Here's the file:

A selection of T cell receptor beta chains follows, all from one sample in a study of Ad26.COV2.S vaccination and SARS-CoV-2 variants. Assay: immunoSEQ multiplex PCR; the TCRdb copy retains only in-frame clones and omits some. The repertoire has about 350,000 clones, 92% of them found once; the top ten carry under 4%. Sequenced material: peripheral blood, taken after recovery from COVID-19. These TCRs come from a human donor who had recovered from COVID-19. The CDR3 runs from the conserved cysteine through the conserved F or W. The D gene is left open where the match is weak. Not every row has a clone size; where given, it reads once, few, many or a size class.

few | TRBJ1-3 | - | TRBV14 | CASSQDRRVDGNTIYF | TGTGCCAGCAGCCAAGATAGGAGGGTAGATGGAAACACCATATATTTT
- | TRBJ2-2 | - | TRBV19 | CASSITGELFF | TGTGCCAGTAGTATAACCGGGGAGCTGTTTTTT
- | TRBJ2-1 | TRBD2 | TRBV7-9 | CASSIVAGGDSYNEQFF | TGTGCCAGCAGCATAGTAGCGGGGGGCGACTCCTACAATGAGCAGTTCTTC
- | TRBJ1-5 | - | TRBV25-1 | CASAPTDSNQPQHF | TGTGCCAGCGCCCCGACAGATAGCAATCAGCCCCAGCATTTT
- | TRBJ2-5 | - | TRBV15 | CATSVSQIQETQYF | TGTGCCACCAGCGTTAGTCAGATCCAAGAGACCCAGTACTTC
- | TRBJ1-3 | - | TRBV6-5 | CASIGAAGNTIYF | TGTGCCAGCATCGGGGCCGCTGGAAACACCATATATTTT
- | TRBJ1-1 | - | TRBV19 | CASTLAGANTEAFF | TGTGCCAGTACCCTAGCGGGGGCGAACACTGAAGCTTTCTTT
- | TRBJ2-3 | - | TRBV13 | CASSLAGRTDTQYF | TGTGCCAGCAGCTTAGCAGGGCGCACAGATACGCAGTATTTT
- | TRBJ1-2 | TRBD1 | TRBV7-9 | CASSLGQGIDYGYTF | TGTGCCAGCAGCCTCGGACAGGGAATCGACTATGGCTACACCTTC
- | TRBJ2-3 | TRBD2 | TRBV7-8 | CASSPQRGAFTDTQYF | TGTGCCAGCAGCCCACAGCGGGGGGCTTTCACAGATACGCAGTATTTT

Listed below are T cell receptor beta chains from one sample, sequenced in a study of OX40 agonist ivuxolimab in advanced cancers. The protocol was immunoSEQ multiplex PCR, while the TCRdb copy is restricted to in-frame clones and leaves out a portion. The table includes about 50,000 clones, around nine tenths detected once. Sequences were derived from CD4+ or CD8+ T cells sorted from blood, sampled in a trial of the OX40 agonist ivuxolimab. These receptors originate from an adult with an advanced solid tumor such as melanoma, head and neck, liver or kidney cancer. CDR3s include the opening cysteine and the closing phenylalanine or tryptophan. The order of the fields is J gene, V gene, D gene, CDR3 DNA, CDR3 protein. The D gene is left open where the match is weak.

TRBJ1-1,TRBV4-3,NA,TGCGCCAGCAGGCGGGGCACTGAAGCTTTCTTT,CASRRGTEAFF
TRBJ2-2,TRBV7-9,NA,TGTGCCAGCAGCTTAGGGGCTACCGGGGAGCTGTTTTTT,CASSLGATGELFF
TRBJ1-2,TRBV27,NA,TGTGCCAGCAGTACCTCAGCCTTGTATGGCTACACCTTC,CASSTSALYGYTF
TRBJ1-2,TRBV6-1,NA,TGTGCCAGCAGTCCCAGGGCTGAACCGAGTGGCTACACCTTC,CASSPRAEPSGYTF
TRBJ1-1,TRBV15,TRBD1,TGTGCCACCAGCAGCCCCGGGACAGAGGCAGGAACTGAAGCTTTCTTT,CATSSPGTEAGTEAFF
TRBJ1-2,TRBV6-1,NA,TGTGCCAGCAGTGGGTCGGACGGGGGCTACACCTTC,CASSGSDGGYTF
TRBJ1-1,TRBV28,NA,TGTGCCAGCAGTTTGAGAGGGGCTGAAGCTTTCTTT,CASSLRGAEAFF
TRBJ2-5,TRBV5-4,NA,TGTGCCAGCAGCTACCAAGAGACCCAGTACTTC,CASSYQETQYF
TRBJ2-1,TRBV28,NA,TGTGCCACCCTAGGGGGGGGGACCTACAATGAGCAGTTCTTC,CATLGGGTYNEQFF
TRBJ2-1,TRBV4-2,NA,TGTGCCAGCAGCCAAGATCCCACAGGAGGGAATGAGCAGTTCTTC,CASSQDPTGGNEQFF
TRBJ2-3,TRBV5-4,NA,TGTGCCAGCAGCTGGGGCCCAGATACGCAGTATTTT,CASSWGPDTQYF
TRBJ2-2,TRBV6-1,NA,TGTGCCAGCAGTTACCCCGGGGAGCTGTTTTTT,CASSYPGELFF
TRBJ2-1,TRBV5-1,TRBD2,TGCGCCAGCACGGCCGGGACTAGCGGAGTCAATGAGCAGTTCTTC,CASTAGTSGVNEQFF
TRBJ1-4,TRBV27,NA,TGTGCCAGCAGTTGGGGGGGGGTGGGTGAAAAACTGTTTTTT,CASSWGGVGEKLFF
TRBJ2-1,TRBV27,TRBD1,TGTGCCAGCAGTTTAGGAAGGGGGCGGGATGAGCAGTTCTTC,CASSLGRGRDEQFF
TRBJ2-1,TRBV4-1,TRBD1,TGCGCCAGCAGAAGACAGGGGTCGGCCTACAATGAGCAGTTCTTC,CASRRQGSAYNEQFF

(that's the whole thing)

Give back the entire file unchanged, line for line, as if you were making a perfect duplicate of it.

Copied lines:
A selection of T cell receptor beta chains follows, all from one sample in a study of Ad26.COV2.S vaccination and SARS-CoV-2 variants. Assay: immunoSEQ multiplex PCR; the TCRdb copy retains only in-frame clones and omits some. The repertoire has about 350,000 clones, 92% of them found once; the top ten carry under 4%. Sequenced material: peripheral blood, taken after recovery from COVID-19. These TCRs come from a human donor who had recovered from COVID-19. The CDR3 runs from the conserved cysteine through the conserved F or W. The D gene is left open where the match is weak. Not every row has a clone size; where given, it reads once, few, many or a size class.

few | TRBJ1-3 | - | TRBV14 | CASSQDRRVDGNTIYF | TGTGCCAGCAGCCAAGATAGGAGGGTAGATGGAAACACCATATATTTT
- | TRBJ2-2 | - | TRBV19 | CASSITGELFF | TGTGCCAGTAGTATAACCGGGGAGCTGTTTTTT
- | TRBJ2-1 | TRBD2 | TRBV7-9 | CASSIVAGGDSYNEQFF | TGTGCCAGCAGCATAGTAGCGGGGGGCGACTCCTACAATGAGCAGTTCTTC
- | TRBJ1-5 | - | TRBV25-1 | CASAPTDSNQPQHF | TGTGCCAGCGCCCCGACAGATAGCAATCAGCCCCAGCATTTT
- | TRBJ2-5 | - | TRBV15 | CATSVSQIQETQYF | TGTGCCACCAGCGTTAGTCAGATCCAAGAGACCCAGTACTTC
- | TRBJ1-3 | - | TRBV6-5 | CASIGAAGNTIYF | TGTGCCAGCATCGGGGCCGCTGGAAACACCATATATTTT
- | TRBJ1-1 | - | TRBV19 | CASTLAGANTEAFF | TGTGCCAGTACCCTAGCGGGGGCGAACACTGAAGCTTTCTTT
- | TRBJ2-3 | - | TRBV13 | CASSLAGRTDTQYF | TGTGCCAGCAGCTTAGCAGGGCGCACAGATACGCAGTATTTT
- | TRBJ1-2 | TRBD1 | TRBV7-9 | CASSLGQGIDYGYTF | TGTGCCAGCAGCCTCGGACAGGGAATCGACTATGGCTACACCTTC
- | TRBJ2-3 | TRBD2 | TRBV7-8 | CASSPQRGAFTDTQYF | TGTGCCAGCAGCCCACAGCGGGGGGCTTTCACAGATACGCAGTATTTT

Listed below are T cell receptor beta chains from one sample, sequenced in a study of OX40 agonist ivuxolimab in advanced cancers. The protocol was immunoSEQ multiplex PCR, while the TCRdb copy is restricted to in-frame clones and leaves out a portion. The table includes about 50,000 clones, around nine tenths detected once. Sequences were derived from CD4+ or CD8+ T cells sorted from blood, sampled in a trial of the OX40 agonist ivuxolimab. These receptors originate from an adult with an advanced solid tumor such as melanoma, head and neck, liver or kidney cancer. CDR3s include the opening cysteine and the closing phenylalanine or tryptophan. The order of the fields is J gene, V gene, D gene, CDR3 DNA, CDR3 protein. The D gene is left open where the match is weak.

TRBJ1-1,TRBV4-3,NA,TGCGCCAGCAGGCGGGGCACTGAAGCTTTCTTT,CASRRGTEAFF
TRBJ2-2,TRBV7-9,NA,TGTGCCAGCAGCTTAGGGGCTACCGGGGAGCTGTTTTTT,CASSLGATGELFF
TRBJ1-2,TRBV27,NA,TGTGCCAGCAGTACCTCAGCCTTGTATGGCTACACCTTC,CASSTSALYGYTF
TRBJ1-2,TRBV6-1,NA,TGTGCCAGCAGTCCCAGGGCTGAACCGAGTGGCTACACCTTC,CASSPRAEPSGYTF
TRBJ1-1,TRBV15,TRBD1,TGTGCCACCAGCAGCCCCGGGACAGAGGCAGGAACTGAAGCTTTCTTT,CATSSPGTEAGTEAFF
TRBJ1-2,TRBV6-1,NA,TGTGCCAGCAGTGGGTCGGACGGGGGCTACACCTTC,CASSGSDGGYTF
TRBJ1-1,TRBV28,NA,TGTGCCAGCAGTTTGAGAGGGGCTGAAGCTTTCTTT,CASSLRGAEAFF
TRBJ2-5,TRBV5-4,NA,TGTGCCAGCAGCTACCAAGAGACCCAGTACTTC,CASSYQETQYF
TRBJ2-1,TRBV28,NA,TGTGCCACCCTAGGGGGGGGGACCTACAATGAGCAGTTCTTC,CATLGGGTYNEQFF
TRBJ2-1,TRBV4-2,NA,TGTGCCAGCAGCCAAGATCCCACAGGAGGGAATGAGCAGTTCTTC,CASSQDPTGGNEQFF
TRBJ2-3,TRBV5-4,NA,TGTGCCAGCAGCTGGGGCCCAGATACGCAGTATTTT,CASSWGPDTQYF
TRBJ2-2,TRBV6-1,NA,TGTGCCAGCAGTTACCCCGGGGAGCTGTTTTTT,CASSYPGELFF
TRBJ2-1,TRBV5-1,TRBD2,TGCGCCAGCACGGCCGGGACTAGCGGAGTCAATGAGCAGTTCTTC,CASTAGTSGVNEQFF
TRBJ1-4,TRBV27,NA,TGTGCCAGCAGTTGGGGGGGGGTGGGTGAAAAACTGTTTTTT,CASSWGGVGEKLFF
TRBJ2-1,TRBV27,TRBD1,TGTGCCAGCAGTTTAGGAAGGGGGCGGGATGAGCAGTTCTTC,CASSLGRGRDEQFF
TRBJ2-1,TRBV4-1,TRBD1,TGCGCCAGCAGAAGACAGGGGTCGGCCTACAATGAGCAGTTCTTC,CASRRQGSAYNEQFF